Good Manners and Volunteer Work

I had a reader tell me she went to her child’s school the other day as a volunteer cashier in the cafeteria. The volunteer sitting next to her talked to her the whole time about how terrible her life was going. The reader said it was so depressing to hear this woman go on and on, she had to go talk to a friend during a lull just to get a break from this woman. Is it rude to bring your personal life to a volunteer job? Here are some things to remember when volunteering.

• Treat a volunteer job just like a real job. You would not bring your personal problems to the office, so do not do that when volunteering.
• Take the volunteer job seriously. If you have a deadline, then meet it. If you are supposed to make phone calls, recruit other volunteers, or stay within a budget, then do your best to accomplish what others are expecting you to accomplish.
• Show up on time, and if you are running late, have a phone number handy to call someone to let him know.
• If you cannot fulfill your volunteer commitment, then find your replacement. Do not put it back on other people in the organization. Do you best to find someone who can do the job as well, or better than you could.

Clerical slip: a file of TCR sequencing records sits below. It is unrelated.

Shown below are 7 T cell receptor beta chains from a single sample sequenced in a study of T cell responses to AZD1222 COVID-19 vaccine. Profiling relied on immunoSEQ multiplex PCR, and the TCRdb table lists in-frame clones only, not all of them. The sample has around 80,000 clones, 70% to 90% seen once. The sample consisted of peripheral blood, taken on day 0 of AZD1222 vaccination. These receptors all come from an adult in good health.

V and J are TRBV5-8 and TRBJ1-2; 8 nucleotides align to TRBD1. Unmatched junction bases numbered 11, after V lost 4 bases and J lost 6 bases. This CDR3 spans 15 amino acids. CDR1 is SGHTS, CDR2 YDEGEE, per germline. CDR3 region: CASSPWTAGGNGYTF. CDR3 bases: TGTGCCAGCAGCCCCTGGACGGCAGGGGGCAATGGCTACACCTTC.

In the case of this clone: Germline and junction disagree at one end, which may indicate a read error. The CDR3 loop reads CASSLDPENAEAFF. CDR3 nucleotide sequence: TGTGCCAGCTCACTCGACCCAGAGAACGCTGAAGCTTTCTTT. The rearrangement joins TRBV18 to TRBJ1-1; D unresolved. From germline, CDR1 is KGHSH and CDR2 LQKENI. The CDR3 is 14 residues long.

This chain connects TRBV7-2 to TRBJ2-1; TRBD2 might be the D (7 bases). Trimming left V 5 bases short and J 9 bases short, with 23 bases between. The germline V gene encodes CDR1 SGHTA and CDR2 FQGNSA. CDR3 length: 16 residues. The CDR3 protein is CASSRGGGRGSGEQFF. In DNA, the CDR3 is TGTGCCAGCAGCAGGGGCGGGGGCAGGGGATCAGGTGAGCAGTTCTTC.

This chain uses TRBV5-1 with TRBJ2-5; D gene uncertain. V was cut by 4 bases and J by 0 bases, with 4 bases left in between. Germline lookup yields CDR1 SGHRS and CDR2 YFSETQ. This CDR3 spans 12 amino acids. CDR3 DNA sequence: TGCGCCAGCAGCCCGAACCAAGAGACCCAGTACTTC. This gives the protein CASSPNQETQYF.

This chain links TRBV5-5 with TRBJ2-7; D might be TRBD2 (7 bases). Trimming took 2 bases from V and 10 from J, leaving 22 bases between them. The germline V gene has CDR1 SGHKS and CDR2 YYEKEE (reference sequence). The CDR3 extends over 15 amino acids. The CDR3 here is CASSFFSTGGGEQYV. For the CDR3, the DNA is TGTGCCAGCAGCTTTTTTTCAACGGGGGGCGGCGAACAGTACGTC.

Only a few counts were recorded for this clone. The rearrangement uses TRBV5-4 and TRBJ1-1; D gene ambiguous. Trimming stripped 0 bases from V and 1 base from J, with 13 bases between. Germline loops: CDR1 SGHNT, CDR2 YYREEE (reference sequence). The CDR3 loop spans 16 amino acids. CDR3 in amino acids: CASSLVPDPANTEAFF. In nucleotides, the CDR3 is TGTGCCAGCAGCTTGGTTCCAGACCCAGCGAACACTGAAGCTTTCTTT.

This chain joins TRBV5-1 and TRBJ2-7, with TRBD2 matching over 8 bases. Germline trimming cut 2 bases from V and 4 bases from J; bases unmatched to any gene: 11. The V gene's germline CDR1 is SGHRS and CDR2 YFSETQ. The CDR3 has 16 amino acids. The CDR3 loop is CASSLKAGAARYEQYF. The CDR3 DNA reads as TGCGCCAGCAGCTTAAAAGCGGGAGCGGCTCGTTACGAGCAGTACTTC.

• Feel free to turn down a volunteer job. Saying yes out of guilt or because it is your best friend and she really needs your help could lead to disaster. Someone rather have you say no then do a bad job, or quit in the middle of it. Feel free to ask a lot of questions first, ask to speak to the person who had the job before you, and make sure the job meets your other goals in life.

Being a good volunteer is important. Complaining or being negative during a volunteer job, or about a volunteer job makes it a lot less fun for the other volunteers. Use it as a fun distraction from your everyday life, and feel good that you are helping others.